Figure 1. Example Protein Family Model, TIGR03697.1 for the global nitrogen regulator NtcA protein family, with newly shown GO terms (framed in red).

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Tackling Petabyte Scale Sequence Search Challenges

Tackling Petabyte Scale Sequence Search Challenges

The volume of biological data being generated by the scientific community is growing exponentially, reflecting technological advances and research activities. This increase in available data has great promise for pushing scientific discovery but also introduces new challenges that scientific communities need to address. The National Institutes of Health’s (NIH) Sequence Read Archive (SRA), which is maintained by the National Library of Medicine’s National Center for Biotechnology Information (NCBI), is a rapidly growing public database that researchers use to improve scientific discovery across all domains of life. As part of the Science and Technology Research Infrastructure for Discovery, Experimentation, and Sustainability (STRIDES) Initiative, over 36 petabytes of “next generation” (raw and SRA-formatted) sequencing data is accessible to anybody via two cloud service providers.

To help address the challenges of conducting large-scale analysis of -omic data in the SRA and similar databases, the Department of Energy (DOE) Office of Biological and Environmental Research (BER), the NIH Office of Data Science Strategy (ODSS), and NCBI, held a virtual workshop on June 8, 2021, on Emerging Solutions in Petabyte Scale Sequence Search. The workshop brought together experts from DOE national labs, research institutions, and universities across the world.

SRA data growth over time. Databases like the NIH Sequence Read Archive are growing rapidly and are used extensively by scientific communities. As these databases grow, so do their potential scientific value, but work must be done to ensure ease of access. 

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Aug 18 Webinar: Finding Data for your Research Organism: Plants and RNA-Seq data

Aug 18 Webinar: Finding Data for your Research Organism: Plants and RNA-Seq data

Join us on August 18, 2021 at 12PM eastern time for the second webinar on finding data for your non-model research organism. In this webinar, you will learn how to use NCBI’s web resources to get data for a plant species, the black cottonwood. You will see how to find, access, and analyze gene and sequence data from Datasets and other NCBI web resources, as well as sample metadata and gene expression RNA-Seq data from SRA and the SRA Run Selector. You will also see an example that highlights how to use and analyze these data in a typical workflow set up in a Jupyter notebook that uses the NCBI next-gen aligner Magic-BLAST to get relative gene expression levels across samples.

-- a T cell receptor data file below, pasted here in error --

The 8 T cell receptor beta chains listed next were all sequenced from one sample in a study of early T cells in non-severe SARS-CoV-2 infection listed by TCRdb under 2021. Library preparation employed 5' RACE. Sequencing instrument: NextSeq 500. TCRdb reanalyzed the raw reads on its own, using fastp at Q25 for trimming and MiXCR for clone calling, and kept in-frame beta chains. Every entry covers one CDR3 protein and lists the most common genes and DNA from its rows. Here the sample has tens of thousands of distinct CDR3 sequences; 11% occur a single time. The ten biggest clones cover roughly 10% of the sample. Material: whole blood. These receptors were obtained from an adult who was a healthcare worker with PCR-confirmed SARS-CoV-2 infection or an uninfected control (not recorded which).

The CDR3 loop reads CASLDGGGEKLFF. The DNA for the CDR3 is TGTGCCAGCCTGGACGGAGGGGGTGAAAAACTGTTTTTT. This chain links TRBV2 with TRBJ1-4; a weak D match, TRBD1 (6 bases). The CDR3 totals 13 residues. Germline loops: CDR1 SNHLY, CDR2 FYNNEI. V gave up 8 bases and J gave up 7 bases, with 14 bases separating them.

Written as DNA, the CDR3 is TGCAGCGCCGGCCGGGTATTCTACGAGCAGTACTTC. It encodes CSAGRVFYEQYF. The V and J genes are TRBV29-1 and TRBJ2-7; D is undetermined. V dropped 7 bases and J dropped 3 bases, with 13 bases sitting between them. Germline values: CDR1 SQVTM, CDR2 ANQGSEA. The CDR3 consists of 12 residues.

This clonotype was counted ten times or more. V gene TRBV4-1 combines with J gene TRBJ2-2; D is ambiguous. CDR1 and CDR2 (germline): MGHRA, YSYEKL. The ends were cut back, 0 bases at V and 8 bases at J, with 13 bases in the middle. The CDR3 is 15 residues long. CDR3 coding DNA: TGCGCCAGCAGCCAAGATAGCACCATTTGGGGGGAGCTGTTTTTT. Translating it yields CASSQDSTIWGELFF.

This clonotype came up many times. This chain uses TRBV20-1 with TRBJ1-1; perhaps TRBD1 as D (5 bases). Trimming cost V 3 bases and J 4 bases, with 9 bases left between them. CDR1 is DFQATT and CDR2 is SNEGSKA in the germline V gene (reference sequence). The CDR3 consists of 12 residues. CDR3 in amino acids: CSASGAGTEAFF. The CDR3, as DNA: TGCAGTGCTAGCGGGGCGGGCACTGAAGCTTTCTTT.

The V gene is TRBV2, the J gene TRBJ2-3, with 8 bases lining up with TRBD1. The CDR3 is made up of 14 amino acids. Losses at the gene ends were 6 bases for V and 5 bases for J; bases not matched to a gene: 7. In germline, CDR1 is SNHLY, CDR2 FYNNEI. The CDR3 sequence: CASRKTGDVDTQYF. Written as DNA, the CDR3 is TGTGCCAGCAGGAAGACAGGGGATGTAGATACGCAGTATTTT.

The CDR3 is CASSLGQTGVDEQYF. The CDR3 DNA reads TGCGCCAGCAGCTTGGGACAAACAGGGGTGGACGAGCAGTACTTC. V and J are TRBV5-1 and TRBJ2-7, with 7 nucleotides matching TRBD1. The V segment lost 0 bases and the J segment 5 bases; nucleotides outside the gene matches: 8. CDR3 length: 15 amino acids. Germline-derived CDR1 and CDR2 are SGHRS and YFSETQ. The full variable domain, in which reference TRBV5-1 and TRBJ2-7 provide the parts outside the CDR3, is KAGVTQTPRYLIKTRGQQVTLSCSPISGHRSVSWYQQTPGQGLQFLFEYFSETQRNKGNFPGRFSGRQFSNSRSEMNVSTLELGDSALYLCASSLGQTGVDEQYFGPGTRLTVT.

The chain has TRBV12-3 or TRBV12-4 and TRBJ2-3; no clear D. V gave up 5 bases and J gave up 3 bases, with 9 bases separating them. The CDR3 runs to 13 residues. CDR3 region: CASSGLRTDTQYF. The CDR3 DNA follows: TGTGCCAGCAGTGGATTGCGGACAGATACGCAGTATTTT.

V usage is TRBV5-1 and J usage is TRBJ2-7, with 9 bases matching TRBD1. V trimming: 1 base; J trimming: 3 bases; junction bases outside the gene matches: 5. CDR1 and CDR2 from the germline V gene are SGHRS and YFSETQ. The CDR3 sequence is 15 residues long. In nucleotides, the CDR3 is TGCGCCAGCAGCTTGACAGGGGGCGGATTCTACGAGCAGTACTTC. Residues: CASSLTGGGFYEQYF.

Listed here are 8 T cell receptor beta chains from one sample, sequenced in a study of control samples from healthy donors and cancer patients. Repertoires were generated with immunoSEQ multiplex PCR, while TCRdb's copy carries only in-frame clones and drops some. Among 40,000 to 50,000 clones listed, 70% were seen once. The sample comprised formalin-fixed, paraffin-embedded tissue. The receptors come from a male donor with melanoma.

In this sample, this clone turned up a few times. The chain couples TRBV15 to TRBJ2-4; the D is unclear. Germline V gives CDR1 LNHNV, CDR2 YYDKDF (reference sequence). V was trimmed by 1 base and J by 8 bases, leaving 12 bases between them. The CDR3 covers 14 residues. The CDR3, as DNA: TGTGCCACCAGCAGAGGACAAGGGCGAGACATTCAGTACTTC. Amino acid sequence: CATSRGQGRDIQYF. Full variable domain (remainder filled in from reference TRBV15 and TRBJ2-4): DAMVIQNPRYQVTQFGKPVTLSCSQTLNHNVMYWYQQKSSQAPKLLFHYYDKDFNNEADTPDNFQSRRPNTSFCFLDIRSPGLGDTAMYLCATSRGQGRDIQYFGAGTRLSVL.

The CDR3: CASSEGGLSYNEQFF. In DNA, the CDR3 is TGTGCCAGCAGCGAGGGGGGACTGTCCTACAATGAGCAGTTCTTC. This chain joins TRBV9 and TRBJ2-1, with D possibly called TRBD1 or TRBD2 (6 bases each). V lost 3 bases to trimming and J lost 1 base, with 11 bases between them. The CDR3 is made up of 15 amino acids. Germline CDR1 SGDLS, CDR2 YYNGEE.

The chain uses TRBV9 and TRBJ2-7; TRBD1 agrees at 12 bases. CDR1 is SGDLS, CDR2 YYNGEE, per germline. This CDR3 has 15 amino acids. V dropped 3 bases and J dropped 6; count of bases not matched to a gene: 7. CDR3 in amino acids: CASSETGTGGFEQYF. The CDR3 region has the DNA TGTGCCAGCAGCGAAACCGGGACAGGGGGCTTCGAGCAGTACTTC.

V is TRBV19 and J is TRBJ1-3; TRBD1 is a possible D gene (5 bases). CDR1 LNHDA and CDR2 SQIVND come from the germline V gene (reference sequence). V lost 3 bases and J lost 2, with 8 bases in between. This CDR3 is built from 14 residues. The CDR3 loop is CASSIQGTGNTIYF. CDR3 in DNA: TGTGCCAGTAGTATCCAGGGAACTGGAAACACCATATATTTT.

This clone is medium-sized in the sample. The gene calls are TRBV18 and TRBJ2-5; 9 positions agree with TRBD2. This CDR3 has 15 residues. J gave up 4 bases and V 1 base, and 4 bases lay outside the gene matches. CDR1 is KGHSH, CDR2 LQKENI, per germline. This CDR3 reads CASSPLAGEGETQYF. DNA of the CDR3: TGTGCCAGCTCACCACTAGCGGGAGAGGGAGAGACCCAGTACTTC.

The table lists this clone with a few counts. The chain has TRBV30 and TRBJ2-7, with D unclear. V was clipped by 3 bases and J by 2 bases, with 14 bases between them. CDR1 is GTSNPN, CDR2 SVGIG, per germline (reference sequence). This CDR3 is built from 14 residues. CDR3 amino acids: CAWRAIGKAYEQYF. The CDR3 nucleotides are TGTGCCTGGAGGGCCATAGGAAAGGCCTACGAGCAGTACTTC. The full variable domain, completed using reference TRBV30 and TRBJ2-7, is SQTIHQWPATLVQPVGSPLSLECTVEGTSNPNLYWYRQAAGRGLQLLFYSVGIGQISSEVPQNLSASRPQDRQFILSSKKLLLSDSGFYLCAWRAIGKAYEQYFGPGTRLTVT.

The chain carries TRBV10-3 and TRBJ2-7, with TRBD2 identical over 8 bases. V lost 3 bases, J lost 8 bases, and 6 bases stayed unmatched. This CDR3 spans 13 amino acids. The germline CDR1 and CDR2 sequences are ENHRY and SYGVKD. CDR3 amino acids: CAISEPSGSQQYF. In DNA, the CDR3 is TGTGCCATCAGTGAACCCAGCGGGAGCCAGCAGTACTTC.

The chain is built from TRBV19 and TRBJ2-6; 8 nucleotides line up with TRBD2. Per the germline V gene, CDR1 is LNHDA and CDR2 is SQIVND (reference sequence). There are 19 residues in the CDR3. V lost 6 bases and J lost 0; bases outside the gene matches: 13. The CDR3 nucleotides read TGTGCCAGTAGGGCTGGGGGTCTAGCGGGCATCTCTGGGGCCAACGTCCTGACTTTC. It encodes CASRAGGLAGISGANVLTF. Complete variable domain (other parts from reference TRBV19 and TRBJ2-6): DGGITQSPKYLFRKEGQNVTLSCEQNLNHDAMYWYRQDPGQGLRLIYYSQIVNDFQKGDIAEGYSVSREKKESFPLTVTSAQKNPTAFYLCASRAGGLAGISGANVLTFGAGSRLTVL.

• Date and time: Wed, August 18, 2021 12:00 PM – 12:45 PM EDT
  • Register

After registering, you will receive a confirmation email with information about attending the webinar. A few days after the live presentation, you can view the recording on the NCBI webinars playlist on the NLM YouTube channel. You can learn about future webinars on the Webinars and Courses page.

NCBI events at the Bioinformatics Open Science Conference 2021 (BOSC 2021)

NCBI events at the Bioinformatics Open Science Conference 2021 (BOSC 2021)

Come visit us virtually to learn about new NCBI data access, tools and best practices at the Bioinformatics Open Science Conference  part of the ISMB/ECCB online conference from July 29 – 30, 2021. We will be presenting virtual posters on NCBI resources, offering a Birds of a Feather discussion, and participating in the BOSC  (CoFest) following the conference where you can take part in a hands-on evaluation of ElasticBLAST.

NCBI Posters, July 29, 2021, 11:20 – 12:20 PM EDT

All posters will be presented on Thursday afternoon. You can see complete abstracts on the ISMB/ECCB BOSC schedule.

Nuala O’Leary will talk about NCBI Datasets, a new resource for fast, easy access to NCBI sequence data.  You will learn about the new interface and new tools to access reference genomes, genes, and orthologs using web-based and programmatic tools.

Adelaide Rhodes will present Open access NCBI cloud resources to accelerate scientific insights where you can learn about recent developments in transferring > 20 petabytes of NCBI Sequence Read Archive (SRA) data to the cloud.